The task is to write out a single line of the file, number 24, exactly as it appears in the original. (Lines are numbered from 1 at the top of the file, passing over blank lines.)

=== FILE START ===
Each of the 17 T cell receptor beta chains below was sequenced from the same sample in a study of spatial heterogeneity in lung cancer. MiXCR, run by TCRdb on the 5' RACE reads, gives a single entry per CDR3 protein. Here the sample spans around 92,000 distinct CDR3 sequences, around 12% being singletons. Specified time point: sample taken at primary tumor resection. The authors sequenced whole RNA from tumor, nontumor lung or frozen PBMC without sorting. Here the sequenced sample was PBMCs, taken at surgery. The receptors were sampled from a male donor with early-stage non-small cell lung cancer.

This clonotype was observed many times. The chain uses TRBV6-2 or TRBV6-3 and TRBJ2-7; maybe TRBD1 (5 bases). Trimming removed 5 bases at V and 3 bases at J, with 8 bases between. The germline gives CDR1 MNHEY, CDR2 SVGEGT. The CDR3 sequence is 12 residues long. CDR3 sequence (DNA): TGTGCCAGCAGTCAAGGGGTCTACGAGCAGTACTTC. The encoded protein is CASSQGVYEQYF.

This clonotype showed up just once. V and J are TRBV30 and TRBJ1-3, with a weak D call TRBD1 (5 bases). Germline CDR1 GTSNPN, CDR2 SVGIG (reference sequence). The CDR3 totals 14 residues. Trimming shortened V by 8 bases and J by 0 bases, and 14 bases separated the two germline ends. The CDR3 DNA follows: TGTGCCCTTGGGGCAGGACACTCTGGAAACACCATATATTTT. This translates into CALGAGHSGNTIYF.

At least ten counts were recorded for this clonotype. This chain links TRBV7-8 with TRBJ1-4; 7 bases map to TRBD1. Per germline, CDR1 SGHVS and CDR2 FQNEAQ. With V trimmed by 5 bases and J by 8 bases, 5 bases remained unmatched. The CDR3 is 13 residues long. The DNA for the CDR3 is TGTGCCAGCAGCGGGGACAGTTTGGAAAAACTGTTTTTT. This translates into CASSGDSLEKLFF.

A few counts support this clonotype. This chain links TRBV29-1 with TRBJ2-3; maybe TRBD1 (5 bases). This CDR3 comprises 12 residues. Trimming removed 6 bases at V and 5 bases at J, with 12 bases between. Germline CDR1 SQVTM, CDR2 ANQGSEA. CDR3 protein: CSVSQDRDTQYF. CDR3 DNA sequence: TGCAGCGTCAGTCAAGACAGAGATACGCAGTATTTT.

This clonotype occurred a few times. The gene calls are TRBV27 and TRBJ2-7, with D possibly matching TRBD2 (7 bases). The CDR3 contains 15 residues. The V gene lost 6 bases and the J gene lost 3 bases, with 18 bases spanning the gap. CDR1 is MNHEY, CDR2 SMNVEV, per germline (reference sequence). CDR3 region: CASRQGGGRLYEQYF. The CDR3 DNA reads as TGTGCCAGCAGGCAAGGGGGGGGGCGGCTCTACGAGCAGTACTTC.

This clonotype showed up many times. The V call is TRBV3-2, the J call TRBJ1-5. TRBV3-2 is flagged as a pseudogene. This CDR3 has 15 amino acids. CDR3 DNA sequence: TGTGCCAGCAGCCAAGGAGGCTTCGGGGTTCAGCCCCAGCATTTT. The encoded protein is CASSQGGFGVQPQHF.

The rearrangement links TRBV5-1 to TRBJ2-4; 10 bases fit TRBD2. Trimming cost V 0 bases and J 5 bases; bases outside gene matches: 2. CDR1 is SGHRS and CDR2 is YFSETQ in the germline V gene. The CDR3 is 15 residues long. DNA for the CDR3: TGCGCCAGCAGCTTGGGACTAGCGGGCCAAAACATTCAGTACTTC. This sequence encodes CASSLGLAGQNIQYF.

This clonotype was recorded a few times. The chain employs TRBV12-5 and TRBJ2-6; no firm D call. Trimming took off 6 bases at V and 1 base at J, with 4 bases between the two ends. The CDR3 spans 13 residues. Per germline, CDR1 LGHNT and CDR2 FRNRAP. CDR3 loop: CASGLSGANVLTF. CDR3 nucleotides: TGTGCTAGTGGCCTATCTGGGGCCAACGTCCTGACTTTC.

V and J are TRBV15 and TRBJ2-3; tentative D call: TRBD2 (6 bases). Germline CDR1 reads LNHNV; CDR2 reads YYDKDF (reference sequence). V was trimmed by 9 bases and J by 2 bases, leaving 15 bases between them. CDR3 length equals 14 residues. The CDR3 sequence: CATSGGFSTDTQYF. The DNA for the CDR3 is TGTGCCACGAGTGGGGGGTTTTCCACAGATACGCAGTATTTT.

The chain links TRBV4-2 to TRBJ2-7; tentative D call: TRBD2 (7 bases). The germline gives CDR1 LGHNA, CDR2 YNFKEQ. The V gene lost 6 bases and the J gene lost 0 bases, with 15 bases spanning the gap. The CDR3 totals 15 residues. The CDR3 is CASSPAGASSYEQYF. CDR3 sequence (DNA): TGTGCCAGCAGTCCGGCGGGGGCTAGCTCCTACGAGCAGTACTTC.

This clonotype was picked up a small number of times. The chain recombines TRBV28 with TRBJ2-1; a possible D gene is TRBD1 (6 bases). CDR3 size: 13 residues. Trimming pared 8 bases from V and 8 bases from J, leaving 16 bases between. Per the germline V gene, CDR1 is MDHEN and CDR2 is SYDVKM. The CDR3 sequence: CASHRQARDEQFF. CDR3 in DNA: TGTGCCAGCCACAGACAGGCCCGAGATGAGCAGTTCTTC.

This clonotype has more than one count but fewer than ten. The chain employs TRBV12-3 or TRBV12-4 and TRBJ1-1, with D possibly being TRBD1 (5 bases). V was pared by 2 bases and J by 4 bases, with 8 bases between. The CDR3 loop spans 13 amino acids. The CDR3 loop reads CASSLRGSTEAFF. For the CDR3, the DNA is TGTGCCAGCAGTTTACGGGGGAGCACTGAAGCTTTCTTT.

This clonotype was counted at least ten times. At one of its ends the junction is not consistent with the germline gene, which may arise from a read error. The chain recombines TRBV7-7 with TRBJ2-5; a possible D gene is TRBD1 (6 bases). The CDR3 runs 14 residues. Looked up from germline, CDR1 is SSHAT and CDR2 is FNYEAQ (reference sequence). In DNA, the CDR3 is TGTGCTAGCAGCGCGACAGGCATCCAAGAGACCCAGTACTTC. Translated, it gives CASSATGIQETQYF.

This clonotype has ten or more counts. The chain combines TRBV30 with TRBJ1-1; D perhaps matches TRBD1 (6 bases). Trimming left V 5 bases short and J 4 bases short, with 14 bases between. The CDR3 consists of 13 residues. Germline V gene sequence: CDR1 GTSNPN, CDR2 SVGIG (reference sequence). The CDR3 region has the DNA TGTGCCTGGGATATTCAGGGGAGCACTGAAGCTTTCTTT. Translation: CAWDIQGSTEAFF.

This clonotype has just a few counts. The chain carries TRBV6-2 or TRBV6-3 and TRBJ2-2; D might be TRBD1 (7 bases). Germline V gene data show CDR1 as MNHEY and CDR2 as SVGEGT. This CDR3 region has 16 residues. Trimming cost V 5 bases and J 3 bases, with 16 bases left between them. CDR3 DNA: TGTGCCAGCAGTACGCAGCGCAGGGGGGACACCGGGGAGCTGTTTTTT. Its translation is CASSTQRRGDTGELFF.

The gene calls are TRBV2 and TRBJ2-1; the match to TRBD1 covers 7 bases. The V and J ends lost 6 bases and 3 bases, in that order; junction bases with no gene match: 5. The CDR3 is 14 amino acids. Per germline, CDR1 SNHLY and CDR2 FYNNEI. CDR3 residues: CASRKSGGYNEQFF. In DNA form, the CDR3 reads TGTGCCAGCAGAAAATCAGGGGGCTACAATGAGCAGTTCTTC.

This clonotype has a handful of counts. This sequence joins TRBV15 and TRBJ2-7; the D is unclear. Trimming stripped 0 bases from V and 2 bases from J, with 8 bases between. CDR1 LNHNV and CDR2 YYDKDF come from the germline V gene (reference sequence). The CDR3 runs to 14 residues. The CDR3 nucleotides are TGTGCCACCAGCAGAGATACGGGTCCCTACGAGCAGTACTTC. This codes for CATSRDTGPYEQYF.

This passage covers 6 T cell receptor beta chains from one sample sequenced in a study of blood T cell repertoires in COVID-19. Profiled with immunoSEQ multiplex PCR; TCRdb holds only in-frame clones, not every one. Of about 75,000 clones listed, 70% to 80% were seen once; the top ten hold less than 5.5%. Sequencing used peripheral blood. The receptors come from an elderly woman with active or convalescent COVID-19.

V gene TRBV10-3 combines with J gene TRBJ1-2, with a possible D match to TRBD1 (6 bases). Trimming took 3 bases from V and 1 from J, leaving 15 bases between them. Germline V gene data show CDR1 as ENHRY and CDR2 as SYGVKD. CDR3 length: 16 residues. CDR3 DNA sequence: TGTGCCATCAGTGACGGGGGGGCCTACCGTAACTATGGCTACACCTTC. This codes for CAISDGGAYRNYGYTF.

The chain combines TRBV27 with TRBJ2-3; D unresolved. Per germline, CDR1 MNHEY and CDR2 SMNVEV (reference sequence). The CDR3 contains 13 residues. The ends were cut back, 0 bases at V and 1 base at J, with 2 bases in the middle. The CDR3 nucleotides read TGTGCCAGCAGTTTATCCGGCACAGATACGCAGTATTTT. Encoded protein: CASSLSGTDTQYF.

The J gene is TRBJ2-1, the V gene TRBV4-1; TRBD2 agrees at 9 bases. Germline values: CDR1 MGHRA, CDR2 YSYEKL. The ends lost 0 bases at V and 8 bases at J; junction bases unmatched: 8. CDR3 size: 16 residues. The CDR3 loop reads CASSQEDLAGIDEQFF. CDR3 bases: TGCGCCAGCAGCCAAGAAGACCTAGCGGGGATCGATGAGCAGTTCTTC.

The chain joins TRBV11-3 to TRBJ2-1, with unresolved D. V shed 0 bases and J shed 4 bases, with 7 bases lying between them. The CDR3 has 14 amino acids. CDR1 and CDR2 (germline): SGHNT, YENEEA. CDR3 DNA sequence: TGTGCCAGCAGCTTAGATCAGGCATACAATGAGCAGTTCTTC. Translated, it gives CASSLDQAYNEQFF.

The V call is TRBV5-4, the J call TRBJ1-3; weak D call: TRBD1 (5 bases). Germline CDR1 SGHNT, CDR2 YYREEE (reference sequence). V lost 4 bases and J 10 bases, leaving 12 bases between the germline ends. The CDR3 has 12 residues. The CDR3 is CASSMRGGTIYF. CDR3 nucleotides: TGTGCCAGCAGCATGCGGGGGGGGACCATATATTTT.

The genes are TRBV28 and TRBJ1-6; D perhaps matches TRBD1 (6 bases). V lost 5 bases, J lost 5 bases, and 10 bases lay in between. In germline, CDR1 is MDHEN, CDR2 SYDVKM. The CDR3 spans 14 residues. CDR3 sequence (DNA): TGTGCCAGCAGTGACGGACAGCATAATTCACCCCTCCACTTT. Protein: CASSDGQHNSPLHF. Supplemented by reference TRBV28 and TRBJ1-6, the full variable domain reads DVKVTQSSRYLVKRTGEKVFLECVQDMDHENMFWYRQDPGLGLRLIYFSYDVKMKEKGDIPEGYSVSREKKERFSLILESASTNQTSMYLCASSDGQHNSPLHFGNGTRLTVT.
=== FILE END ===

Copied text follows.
The V call is TRBV5-4, the J call TRBJ1-3; weak D call: TRBD1 (5 bases). Germline CDR1 SGHNT, CDR2 YYREEE (reference sequence). V lost 4 bases and J 10 bases, leaving 12 bases between the germline ends. The CDR3 has 12 residues. The CDR3 is CASSMRGGTIYF. CDR3 nucleotides: TGTGCCAGCAGCATGCGGGGGGGGACCATATATTTT.